by Michael R. Burch

William Dunbar [c. 1460-1530] was one of the greatest Scottish poets, usually ranked second only to Robert Burns. Some, however, rank Dunbar first. For example, Sir Walter Scott said Dunbar was "unrivalled" by any other Scottish poet. Dunbar has been called "the dominant figure among the Scottish Chaucerians" during the "Golden Age of Scottish poetry."

Dunbar has been called "the Scottish Chaucer," "the Scottish Skelton" and the Poet Laureate of the court of King James IV of Scotland. He was a Scottish makar (maker, or poet) who wrote in an ancient Middle Scots dialect that was fairly close to the English of his day. According to James Paterson, one of his biographers, Dunbar was "a poet of extraordinary merit" who "has been compared with Chaucer: less pathetic, but richer in the variety and quality of his imagination, humour, and powers of description."

John Conlee, who edited William Dunbar: The Complete Works, wrote in his introduction: "Dunbar belongs to a significant group of late-medieval Scottish poets who are generally known as the Middle Scots Poets or the Scottish Makars, a group that includes the author of The Kingis Quair (possibly James I of Scotland), Richard Holland, Robert Henryson, Gavin Douglas, and Sir David Lindsay. Henryson and Dunbar are usually considered the two major writers from among the Middle Scots Poets and are often viewed as being two of the most important figures in fifteenth-century British literature. Dunbar, moreover, may lay claim to being the finest lyric poet writing in English in the century and a half between the death of Chaucer in 1400 and the appearance of Tottel's Miscellany in 1557."

I might argue that, at his best in poems like Sweet Rose of Virtue, Dunbar rivals Chaucer and Sir Thomas Wyatt, the star of Tottel's Miscellany, for lyric poetry. And that's saying a lot, because I have tremendous regard for Chaucer and Wyatt.

Dunbar's reputation as a poet depends on around 80 to 100 poems, a few with disputed authorship. Many of the poems are associated with the court of the Scottish king James IV. James IV reigned from 1488 to 1513 and is considered to have been the most successful of the Stewart kings of Scotland. His accomplishments include doubling the crown's revenues, the founding of two royal dockyards, and the acquisition or construction of 38 ships, including the Michael, the largest warship of its day.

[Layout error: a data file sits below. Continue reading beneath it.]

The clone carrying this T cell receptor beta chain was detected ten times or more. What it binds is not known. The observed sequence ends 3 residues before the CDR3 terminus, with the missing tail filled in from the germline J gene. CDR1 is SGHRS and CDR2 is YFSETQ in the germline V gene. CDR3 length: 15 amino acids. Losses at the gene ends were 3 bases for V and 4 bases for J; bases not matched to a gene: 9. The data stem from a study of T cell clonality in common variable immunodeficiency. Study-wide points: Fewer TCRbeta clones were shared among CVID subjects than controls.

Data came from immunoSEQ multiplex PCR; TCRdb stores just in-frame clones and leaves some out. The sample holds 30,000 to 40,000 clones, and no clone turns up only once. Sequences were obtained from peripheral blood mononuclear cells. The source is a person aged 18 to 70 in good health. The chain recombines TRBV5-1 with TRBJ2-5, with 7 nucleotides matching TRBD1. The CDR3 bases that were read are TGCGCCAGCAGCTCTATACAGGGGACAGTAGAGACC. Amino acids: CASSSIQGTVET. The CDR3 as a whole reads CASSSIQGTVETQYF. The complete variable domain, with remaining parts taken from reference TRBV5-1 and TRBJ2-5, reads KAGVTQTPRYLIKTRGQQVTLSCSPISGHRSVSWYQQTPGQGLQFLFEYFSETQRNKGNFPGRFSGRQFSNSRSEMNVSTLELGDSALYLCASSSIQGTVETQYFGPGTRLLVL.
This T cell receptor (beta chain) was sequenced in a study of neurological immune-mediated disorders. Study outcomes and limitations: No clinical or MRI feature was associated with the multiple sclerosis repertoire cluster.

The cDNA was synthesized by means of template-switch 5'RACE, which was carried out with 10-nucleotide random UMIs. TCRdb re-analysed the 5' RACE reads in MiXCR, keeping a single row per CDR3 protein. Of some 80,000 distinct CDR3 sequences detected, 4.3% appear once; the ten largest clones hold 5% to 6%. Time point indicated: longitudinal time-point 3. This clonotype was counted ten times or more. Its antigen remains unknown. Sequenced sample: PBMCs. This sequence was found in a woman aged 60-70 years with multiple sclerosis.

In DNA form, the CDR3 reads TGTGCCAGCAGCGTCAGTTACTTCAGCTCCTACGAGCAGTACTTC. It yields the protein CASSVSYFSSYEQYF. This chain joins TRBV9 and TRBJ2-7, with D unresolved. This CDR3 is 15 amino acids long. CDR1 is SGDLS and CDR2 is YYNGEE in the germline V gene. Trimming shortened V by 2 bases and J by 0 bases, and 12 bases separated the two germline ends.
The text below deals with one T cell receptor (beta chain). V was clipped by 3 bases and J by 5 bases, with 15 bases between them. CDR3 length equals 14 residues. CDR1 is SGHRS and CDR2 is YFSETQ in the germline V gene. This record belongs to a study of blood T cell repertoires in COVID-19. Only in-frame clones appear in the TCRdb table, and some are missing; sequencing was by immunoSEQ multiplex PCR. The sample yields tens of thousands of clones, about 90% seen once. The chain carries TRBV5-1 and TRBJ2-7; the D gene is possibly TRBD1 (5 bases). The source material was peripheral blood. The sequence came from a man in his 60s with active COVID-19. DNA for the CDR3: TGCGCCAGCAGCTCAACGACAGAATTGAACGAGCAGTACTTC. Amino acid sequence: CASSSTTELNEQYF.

Not a lot is known about William Dunbar's life. It is generally believed that he was born in the East Lothian area of southeastern Scotland sometime between 1450 and 1460, and that he died sometime between 1520 and 1530. Denton Fox has argued for a birth date of c. 1456 and a death date of c. 1513.

Dunbar was "probably of the family of the earls of Dunbar and March." That educated guess is about all we know of his early life. Dunbar probably came from a good family, and that would explain the degrees he earned, his appointment to the priesthood, and his place in the royal court. Dunbar became an especial favorite of  Margaret Tudor, the elder sister of King Henry VIII. She became Queen of Scotland when she married James IV in 1503. Dunbar's closeness to the Queen can be seen in his poem "Ane Dance in the Quenis Chalmer" in which he names a number of her attendants and places himself among them. Dunbar may have served as a chaplain in the royal household.

The records of the University of Saint Andrews tell us that a William Dunbar was a "determinant" (a new student) in 1474, that he obtained his bachelor's degree in 1477, and that he received his master of arts degree in 1479. The commonly-estimated birth date of 1460 is based on the fact that first-year students at Saint Andrews were generally around 14 years old.

Sometime around 1480 or possibly later it is believed that Dunbar may have been a roving Franciscan friar based on what he wrote himself, but this is not certain. It does seem clear that he served as a priest and chaplain, from certain historical records. One reason to believe Dunbar was a priest is that in some of his poems he asked to be appointed to an office in the church, which he called a "benefice." He even asked to be appointed a bishop, although that may have been more joking than serious.

In 1492, while Christopher Columbus was discovering the New World, the Scottish courtier William Dunbar was accompanying an embassy to Denmark and France in the king's service, possibly as a secretary.

In 1500, Dunbar secured a royal pension.

From 1501 to 1502 it is possible that Dunbar was among a group of Scots who helped make arrangements for the marriage of James IV to Princess Margaret, the daughter of the English King Henry VII. We know Dunbar was in England around this time because the Treasurer's Accounts show that a payment was made to him in 1501 "efter he com furth of Ingland." But this is conjecture based on what happened in 1503...

In 1503, Dunbar wrote poems for the wedding of James IV and Margaret Tudor. One poem welcomed Margaret to Scotland when she arrived in Edinburgh. Dunbar also composed a famous allegorical celebration of the wedding, "The Thrissill and the Rois" (The Thistle and the Rose). This poem is a dream vision based on Geoffrey Chaucer's "Parlement of Foules" in which the dreamer attends a great gathering of animals and birds presided over by Nature. Nature makes the Lion the king of the beasts, the Eagle the king of the birds, and the Thistle the king of the plants, with all three representing James IV. The rose represents Margaret and Dunbar praises her beauty and her virtue. Dunbar's lovely poem Sweet Rose of Virtue was also published around this time. Did he also write it for Scotland's new queen?

In 1507, Dunbar's pension was doubled to 20 pounds per year.